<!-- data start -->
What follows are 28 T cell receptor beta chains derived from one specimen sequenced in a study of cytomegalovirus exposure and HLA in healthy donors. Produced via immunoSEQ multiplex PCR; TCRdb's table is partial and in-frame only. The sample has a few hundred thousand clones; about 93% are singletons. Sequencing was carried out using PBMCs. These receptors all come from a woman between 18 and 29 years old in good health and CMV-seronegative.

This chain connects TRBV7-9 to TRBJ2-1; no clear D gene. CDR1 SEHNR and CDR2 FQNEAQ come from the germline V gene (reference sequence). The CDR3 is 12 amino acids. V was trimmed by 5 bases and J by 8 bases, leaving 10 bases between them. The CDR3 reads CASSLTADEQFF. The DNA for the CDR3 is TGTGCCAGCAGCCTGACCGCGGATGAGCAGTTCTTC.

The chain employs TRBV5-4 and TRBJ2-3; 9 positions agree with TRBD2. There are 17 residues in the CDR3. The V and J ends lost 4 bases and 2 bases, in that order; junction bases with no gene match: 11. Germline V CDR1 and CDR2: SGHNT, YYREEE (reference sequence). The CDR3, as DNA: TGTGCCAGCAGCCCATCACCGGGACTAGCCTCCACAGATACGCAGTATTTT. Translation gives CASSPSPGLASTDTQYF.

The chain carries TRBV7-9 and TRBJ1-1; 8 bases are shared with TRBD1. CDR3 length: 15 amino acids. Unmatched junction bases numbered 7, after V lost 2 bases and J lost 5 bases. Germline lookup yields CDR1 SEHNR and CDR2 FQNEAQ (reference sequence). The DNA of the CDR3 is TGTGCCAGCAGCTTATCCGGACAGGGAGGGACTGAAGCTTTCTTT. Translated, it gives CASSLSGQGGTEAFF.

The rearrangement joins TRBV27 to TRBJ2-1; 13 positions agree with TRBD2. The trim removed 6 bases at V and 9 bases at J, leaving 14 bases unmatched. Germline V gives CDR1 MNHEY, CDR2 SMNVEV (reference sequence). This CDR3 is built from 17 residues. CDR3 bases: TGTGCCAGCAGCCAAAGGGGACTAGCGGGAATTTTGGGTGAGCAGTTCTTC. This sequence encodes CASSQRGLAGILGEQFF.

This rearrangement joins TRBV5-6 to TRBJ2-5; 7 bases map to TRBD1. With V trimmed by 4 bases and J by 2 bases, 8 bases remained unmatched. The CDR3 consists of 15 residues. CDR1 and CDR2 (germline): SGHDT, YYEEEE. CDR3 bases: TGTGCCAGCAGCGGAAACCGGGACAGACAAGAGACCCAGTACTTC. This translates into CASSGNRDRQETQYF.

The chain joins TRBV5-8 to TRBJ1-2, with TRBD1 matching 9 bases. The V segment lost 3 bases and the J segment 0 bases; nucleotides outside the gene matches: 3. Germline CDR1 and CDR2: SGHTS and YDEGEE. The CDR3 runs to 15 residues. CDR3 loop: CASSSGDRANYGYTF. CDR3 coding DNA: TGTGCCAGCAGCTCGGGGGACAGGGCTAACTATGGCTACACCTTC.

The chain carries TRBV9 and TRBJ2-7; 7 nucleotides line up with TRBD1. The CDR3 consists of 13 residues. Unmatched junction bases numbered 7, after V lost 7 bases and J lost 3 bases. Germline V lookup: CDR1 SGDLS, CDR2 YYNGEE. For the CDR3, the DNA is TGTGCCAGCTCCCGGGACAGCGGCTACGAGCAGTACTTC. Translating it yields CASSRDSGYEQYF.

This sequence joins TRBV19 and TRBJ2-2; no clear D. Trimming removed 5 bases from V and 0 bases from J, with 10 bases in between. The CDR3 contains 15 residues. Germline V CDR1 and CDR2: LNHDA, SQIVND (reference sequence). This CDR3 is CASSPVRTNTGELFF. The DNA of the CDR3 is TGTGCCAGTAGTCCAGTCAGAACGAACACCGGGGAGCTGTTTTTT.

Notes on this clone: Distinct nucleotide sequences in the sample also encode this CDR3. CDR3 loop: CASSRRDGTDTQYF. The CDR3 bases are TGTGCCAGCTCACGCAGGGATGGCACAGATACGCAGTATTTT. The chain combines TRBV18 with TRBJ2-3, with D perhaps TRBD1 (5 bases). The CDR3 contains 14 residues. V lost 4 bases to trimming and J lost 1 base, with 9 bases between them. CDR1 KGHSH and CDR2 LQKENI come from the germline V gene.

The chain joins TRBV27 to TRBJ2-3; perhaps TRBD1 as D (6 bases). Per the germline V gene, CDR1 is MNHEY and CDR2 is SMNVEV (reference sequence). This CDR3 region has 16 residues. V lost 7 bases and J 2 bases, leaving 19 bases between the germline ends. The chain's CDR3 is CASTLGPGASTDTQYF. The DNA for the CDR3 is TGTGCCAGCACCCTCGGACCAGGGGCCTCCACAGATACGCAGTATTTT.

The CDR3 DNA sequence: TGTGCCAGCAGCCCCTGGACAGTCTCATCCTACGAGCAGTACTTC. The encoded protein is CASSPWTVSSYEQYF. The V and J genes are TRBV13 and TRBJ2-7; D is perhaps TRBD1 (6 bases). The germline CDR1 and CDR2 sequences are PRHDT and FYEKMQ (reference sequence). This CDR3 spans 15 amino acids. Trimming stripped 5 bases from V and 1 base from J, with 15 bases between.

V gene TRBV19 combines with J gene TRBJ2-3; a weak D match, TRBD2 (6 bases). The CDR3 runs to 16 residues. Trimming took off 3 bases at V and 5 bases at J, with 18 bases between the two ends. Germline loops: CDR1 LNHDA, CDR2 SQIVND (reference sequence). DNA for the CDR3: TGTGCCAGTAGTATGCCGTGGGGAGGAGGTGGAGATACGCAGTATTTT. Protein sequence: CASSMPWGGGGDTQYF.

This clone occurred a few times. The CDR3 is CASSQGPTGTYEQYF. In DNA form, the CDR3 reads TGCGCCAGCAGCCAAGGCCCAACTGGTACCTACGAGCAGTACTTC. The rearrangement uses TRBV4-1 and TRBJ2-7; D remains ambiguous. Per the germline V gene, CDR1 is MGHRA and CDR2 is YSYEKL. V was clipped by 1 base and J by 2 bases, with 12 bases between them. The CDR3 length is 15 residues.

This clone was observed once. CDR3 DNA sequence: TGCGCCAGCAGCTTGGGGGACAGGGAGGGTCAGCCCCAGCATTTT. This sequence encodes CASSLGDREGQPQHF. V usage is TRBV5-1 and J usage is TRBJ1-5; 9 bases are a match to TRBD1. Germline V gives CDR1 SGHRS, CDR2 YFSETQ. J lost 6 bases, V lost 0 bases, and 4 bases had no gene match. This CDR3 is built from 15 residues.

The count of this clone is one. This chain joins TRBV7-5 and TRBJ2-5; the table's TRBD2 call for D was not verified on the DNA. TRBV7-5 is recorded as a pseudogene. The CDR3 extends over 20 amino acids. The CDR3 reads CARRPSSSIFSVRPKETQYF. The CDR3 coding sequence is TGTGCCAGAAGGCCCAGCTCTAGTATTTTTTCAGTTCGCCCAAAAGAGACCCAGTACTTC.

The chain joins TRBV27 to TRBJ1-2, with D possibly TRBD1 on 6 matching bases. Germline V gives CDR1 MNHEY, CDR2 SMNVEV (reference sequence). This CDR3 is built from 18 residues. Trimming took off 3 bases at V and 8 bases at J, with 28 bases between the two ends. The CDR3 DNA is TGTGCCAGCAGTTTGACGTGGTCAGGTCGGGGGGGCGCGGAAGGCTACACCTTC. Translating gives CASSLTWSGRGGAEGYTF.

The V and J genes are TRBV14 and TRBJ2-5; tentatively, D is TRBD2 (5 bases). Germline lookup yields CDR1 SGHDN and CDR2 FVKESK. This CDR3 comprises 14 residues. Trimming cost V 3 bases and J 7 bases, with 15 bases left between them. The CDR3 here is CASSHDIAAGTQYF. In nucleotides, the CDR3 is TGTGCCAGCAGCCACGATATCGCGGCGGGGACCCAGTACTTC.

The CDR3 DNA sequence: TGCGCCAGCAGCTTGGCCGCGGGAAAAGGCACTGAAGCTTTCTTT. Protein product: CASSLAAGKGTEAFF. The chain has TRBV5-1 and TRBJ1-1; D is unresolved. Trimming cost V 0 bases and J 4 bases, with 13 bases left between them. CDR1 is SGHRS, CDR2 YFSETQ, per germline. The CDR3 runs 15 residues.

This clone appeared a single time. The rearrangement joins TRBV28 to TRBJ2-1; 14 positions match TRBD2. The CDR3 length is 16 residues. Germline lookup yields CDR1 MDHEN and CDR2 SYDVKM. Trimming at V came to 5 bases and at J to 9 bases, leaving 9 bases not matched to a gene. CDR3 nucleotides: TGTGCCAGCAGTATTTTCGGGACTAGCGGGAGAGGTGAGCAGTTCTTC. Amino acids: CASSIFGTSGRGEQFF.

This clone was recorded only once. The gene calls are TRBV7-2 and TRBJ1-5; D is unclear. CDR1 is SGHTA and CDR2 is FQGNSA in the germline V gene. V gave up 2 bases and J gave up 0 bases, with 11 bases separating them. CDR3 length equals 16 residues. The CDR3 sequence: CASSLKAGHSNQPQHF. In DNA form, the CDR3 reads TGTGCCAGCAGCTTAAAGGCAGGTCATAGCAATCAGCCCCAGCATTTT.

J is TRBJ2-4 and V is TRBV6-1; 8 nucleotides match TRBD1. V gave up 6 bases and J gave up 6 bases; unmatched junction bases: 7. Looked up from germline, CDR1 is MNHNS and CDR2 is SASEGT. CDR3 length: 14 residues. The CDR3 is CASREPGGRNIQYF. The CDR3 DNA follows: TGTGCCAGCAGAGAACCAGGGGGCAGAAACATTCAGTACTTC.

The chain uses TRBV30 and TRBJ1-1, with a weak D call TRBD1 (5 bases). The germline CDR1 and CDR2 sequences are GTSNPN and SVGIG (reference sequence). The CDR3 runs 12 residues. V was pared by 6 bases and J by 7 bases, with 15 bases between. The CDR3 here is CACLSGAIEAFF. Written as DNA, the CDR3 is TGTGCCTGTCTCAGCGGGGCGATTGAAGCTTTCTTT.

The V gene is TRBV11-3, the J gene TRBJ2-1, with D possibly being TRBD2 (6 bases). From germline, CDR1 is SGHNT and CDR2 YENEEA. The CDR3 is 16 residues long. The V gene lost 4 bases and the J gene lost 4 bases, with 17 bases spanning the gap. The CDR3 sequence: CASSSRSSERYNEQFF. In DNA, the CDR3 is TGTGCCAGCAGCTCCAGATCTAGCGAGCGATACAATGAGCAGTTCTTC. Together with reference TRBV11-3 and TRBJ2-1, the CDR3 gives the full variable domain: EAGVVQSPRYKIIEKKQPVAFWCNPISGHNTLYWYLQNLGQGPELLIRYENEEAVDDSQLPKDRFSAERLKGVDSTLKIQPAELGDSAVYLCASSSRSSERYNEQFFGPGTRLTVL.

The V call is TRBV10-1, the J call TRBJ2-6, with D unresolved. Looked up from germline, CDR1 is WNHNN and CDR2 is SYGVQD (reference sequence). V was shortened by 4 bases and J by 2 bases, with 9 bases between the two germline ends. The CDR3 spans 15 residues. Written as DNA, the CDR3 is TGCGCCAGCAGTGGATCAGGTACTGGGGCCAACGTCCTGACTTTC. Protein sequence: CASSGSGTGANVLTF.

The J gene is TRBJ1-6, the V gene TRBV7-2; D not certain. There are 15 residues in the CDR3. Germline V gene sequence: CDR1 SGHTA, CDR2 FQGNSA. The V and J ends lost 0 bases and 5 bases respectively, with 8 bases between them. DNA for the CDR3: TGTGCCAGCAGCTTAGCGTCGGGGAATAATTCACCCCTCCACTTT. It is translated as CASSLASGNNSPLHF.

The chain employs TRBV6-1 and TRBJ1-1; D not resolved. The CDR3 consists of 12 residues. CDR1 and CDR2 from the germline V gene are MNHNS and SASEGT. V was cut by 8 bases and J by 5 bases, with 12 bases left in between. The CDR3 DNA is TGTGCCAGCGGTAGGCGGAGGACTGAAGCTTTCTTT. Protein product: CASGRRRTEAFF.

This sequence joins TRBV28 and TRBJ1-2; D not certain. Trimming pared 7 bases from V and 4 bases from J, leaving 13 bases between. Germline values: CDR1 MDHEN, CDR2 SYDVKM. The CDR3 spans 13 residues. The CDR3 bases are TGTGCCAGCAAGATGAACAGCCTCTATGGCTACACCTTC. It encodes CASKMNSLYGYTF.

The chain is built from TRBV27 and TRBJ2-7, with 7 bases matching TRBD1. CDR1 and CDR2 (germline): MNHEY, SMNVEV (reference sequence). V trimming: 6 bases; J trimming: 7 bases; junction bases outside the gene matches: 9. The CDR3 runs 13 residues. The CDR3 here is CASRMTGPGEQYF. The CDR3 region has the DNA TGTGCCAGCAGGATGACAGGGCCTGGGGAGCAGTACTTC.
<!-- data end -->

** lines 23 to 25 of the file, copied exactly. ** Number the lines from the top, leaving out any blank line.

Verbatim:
The chain uses TRBV30 and TRBJ1-1, with a weak D call TRBD1 (5 bases). The germline CDR1 and CDR2 sequences are GTSNPN and SVGIG (reference sequence). The CDR3 runs 12 residues. V was pared by 6 bases and J by 7 bases, with 15 bases between. The CDR3 here is CACLSGAIEAFF. Written as DNA, the CDR3 is TGTGCCTGTCTCAGCGGGGCGATTGAAGCTTTCTTT.

The V gene is TRBV11-3, the J gene TRBJ2-1, with D possibly being TRBD2 (6 bases). From germline, CDR1 is SGHNT and CDR2 YENEEA. The CDR3 is 16 residues long. The V gene lost 4 bases and the J gene lost 4 bases, with 17 bases spanning the gap. The CDR3 sequence: CASSSRSSERYNEQFF. In DNA, the CDR3 is TGTGCCAGCAGCTCCAGATCTAGCGAGCGATACAATGAGCAGTTCTTC. Together with reference TRBV11-3 and TRBJ2-1, the CDR3 gives the full variable domain: EAGVVQSPRYKIIEKKQPVAFWCNPISGHNTLYWYLQNLGQGPELLIRYENEEAVDDSQLPKDRFSAERLKGVDSTLKIQPAELGDSAVYLCASSSRSSERYNEQFFGPGTRLTVL.

The V call is TRBV10-1, the J call TRBJ2-6, with D unresolved. Looked up from germline, CDR1 is WNHNN and CDR2 is SYGVQD (reference sequence). V was shortened by 4 bases and J by 2 bases, with 9 bases between the two germline ends. The CDR3 spans 15 residues. Written as DNA, the CDR3 is TGCGCCAGCAGTGGATCAGGTACTGGGGCCAACGTCCTGACTTTC. Protein sequence: CASSGSGTGANVLTF.